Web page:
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Welcome to CurePVCs User Stories

Your Stories

This section provides users of a means to tell their story and learn about other sufferer's experiences.

If you have a story that you’d like to share, you can do so here. In fact, it was the personal need for a facility like this that inspired me to start this website and publish my own story . If you are a follower of the Facebook group Heart Palpitations / Ectopic Beats it is clear to see that sharing experiences with others on the topic of heart arrhythmias is often all it takes to feel relief and take your mind off it for the rest of the day and/or night.

This section welcomes comments at the end of stories such as how it may have helped, but if you would like to ask questions or colaborate on answers, then please use our Discussions Section where questions are more prominent and appropriately answered.

My personal story, and how I beat PVCs...

I had lived with Premature Ventricular Contractions for some 10 years. It started around 1997 when I first started working in an office. The first symptom I ever experienced was not quite the same as the symptoms that came once the disorder really developed. It first started with that horrible flutter or flip-flop feeling that most sufferers experience, but I never used to notice the subsequent ectopic beat resulting in that horrendous thud. That came later.

I work in IT and at that time my lifestyle started to become very sedentary. I don’t believe in my case that the sedentary lifestyle was specifically responsible for my Premature Ventricular Contractions but such a lifestyle definitely contributed to another condition which was. I was in good health but always suffered very bad heartburn. Let’s face it though, with all the drugs advertised on television, and all the prescriptions available through a pharmacy, it’s fairly obvious heartburn is an issue for many. But since mine was hereditary, it was definitely quite an extreme case. Many sufferers have stated that they feel there is a link between gastric ailments and Premature Ventricular Contractions, and while I was not positive that this was the case for me, it was definitely something worth my while exploring.

About three or four months before I first started experiencing Premature Ventricular Contractions, I was consulting my doctor to try to find a way to cure my heartburn. On a daily basis, my heartburn was getting so bad that it was seriously affecting my ability to focus on my work. Furthermore, I found myself getting through double the recommended amount of antacid medicines to try to combat the discomfort.

My doctor subscribed a type of medicine which many heartburn sufferers have probably heard of. The group of medicines are commonly known in the states as Proton Pump Inhibitors (or PPI). There are many variants of this medicine such as omeprazole, esomeprazole, lansoprazole, pantoprazole and rabeprazole but they all do a similar thing which is a distinct and long-lasting reduction of gastric acid and enzyme production. I will not name any specific brands as the PPI industry is a massive business worldwide, and I don’t want to disappear from society because I have voiced an opinion against the giants within the pharmaceutical industry!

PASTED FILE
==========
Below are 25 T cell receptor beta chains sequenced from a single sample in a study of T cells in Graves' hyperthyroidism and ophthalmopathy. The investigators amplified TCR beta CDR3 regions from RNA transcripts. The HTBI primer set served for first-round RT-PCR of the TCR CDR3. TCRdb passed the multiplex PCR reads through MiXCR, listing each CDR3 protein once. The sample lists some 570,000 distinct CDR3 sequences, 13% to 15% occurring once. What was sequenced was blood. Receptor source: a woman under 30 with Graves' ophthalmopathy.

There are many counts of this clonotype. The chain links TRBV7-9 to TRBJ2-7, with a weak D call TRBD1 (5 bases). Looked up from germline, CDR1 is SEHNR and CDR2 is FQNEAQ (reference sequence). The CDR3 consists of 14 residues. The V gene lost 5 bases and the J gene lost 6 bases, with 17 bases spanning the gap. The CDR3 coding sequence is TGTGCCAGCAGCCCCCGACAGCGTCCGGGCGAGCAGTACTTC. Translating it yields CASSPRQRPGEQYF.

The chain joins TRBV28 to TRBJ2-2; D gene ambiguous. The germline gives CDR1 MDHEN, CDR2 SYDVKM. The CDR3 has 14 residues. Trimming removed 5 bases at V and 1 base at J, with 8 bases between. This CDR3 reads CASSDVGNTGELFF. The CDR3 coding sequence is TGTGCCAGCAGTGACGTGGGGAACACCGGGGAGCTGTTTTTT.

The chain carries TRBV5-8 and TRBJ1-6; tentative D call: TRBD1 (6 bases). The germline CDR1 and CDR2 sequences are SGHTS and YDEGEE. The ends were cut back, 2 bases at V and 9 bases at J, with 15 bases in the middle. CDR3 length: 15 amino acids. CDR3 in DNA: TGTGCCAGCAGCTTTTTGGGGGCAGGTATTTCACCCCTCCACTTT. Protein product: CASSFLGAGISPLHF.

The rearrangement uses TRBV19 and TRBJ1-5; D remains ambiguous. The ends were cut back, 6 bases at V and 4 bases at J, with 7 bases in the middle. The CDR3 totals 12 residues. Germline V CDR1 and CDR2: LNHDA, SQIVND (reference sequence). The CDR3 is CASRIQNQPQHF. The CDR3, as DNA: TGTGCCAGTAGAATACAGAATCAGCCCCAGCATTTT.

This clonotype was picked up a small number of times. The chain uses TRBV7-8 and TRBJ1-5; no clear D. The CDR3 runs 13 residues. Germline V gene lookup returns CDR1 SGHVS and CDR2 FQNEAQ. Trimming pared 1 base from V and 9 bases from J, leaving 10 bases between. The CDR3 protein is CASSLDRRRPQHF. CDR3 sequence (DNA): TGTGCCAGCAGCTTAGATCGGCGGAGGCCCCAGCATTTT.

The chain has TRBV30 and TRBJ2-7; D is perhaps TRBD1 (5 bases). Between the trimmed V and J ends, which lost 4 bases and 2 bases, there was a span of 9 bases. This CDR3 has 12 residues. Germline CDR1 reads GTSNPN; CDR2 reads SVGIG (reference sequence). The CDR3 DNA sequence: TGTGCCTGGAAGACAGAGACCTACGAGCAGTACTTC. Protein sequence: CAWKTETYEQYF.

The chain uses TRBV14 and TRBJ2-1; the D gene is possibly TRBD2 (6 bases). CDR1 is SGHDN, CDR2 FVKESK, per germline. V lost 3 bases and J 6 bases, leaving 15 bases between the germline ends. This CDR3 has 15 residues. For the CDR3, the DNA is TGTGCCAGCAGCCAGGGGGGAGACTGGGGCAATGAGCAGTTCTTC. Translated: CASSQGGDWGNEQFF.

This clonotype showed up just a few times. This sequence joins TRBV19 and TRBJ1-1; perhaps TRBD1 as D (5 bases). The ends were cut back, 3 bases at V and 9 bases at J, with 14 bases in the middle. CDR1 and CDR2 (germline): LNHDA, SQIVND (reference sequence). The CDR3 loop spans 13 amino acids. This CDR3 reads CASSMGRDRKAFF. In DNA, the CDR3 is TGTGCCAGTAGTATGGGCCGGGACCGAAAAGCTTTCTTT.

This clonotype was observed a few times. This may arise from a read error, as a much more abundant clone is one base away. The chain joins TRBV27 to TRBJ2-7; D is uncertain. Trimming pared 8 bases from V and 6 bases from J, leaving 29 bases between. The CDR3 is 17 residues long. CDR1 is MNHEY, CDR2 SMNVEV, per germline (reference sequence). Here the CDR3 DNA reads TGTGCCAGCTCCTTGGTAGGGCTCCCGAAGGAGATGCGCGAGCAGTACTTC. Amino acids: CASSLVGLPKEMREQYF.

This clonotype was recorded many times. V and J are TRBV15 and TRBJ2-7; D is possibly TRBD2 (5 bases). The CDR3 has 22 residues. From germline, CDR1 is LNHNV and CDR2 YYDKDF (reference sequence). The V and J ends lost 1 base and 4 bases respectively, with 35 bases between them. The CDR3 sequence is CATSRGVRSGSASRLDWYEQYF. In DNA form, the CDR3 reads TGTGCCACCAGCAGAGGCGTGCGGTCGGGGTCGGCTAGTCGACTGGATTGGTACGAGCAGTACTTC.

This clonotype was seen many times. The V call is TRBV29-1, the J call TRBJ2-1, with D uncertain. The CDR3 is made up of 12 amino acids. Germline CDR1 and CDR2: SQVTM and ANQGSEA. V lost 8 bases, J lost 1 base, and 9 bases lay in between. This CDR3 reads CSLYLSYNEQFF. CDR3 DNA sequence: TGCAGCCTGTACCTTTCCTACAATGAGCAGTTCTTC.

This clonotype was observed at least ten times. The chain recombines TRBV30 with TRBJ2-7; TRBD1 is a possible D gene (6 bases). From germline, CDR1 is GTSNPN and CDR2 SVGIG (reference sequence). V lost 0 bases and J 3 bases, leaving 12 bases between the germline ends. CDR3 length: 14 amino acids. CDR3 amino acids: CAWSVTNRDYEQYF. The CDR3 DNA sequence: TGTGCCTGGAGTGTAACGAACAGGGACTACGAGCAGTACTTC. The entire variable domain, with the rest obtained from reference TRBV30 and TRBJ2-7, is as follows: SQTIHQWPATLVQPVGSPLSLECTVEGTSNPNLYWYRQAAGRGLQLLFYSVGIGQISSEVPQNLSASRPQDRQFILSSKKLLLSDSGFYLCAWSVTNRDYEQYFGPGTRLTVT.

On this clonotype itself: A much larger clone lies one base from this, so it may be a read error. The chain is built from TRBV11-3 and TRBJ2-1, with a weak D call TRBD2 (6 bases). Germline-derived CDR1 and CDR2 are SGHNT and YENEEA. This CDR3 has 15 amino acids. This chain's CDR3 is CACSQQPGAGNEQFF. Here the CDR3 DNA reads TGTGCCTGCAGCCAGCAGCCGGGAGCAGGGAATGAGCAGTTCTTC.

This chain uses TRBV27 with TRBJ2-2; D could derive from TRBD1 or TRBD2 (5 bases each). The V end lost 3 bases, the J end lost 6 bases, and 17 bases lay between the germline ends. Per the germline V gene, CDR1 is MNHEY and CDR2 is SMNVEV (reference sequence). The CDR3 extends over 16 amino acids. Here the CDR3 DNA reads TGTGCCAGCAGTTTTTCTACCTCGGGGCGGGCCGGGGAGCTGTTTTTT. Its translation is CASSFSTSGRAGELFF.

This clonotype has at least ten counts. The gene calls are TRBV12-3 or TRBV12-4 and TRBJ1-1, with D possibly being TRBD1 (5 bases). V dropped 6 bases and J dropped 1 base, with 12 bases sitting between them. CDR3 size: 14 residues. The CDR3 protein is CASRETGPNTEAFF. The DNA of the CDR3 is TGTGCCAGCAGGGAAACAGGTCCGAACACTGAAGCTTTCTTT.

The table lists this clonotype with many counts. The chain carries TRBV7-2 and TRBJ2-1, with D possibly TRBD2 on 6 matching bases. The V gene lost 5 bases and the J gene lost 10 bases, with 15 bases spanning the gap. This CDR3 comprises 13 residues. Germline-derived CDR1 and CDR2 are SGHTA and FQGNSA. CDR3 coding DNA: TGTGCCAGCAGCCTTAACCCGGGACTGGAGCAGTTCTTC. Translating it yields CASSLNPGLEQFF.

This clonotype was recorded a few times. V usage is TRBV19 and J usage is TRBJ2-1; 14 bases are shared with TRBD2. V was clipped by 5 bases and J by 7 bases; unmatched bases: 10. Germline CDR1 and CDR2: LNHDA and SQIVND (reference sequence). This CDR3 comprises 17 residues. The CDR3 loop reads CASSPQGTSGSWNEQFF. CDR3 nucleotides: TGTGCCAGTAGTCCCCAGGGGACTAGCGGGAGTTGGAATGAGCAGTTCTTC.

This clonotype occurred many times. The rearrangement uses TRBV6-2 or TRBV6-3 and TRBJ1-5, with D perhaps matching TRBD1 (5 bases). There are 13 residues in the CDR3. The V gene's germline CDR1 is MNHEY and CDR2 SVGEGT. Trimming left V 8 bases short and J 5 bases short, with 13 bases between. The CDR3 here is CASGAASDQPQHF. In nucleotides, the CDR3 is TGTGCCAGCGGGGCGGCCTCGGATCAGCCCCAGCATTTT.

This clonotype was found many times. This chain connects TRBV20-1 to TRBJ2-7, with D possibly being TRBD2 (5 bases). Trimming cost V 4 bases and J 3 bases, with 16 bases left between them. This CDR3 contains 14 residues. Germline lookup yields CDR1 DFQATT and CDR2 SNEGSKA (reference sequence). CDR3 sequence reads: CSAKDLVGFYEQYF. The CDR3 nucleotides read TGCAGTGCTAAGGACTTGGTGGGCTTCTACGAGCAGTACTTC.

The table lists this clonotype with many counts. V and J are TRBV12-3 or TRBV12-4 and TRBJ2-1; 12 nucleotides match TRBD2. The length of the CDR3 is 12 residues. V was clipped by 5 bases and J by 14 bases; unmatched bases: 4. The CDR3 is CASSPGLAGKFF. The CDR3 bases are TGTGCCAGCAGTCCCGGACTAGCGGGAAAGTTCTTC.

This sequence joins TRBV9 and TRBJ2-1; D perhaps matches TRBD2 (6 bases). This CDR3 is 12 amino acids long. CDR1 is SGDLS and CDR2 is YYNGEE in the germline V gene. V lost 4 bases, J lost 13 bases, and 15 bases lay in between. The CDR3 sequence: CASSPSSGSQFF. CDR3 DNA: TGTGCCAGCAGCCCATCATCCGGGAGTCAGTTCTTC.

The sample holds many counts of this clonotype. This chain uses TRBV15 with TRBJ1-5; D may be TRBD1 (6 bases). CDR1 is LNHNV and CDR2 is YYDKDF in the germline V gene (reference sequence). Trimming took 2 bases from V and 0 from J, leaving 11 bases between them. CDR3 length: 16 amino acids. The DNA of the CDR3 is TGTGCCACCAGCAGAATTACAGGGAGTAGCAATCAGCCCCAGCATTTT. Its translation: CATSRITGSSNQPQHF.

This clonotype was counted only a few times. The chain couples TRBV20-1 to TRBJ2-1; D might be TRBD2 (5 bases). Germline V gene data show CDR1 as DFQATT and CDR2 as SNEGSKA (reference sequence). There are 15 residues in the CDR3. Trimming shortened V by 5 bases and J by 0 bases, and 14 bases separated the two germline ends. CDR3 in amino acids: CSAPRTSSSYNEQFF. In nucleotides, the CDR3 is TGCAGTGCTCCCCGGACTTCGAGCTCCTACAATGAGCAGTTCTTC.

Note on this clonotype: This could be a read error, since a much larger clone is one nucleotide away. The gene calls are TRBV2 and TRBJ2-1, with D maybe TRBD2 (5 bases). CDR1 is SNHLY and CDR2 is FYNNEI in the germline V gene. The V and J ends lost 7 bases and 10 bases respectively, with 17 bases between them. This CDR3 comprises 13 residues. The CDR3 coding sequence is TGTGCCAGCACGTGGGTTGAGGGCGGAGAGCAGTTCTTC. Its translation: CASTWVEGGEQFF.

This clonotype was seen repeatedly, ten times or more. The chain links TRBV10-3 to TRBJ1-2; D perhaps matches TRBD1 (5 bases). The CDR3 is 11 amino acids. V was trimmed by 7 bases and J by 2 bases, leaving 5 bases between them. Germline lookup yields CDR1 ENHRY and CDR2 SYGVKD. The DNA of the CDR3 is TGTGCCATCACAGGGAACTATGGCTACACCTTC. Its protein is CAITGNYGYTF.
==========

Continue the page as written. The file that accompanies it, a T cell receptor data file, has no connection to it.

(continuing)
After commencing with this course of medicines, I eventually started to experience Premature Ventricular Contractions. I can’t be specific about the timeframe because it took me a while to realize that what I was experiencing was actually Premature Ventricular Contractions, however I later went on to grasp that my condition was related to these PPI medicines.

Before I go any further, one of the things that I and many other sufferers will probably know is that an imbalance of electrolytes in the blood can trigger Premature Ventricular Contractions. Without going into too much detail, electrolytes are salts that conduct electricity and are found in the body fluid, tissue, and blood. These (as well as others) include chloride, calcium, magnesium, sodium, and potassium. Proper balance is essential for muscle coordination, heart function, fluid absorption and excretion, nerve function, and concentration.

Although I was not sure of what electrolyte I was deficient in, popular belief amongst sufferers is that a lack of magnesium is the most common cause. Many sufferers have tried various forms of magnesium and have had distinct success. Unfortunately though, this wasn’t the case for me.

I tried magnesium for a while, but as there are many different types I started to wonder if I needed a different variation. I started to research magnesium on the web but deliberately excluded Premature Ventricular Contractions topics to see if there was another approach to consider. One day I was reading about magnesium intake and all the things to consider, for example intake through supplements, dark green vegetables and a number of cooking ingredients. I’m sure the best source of magnesium is open to debate, but the point that suddenly hit me is that the article stated that magnesium is difficult to absorb in the absence of good digestion. BANG! That was it, after about 10 years, I stumbled across the issue by complete chance.

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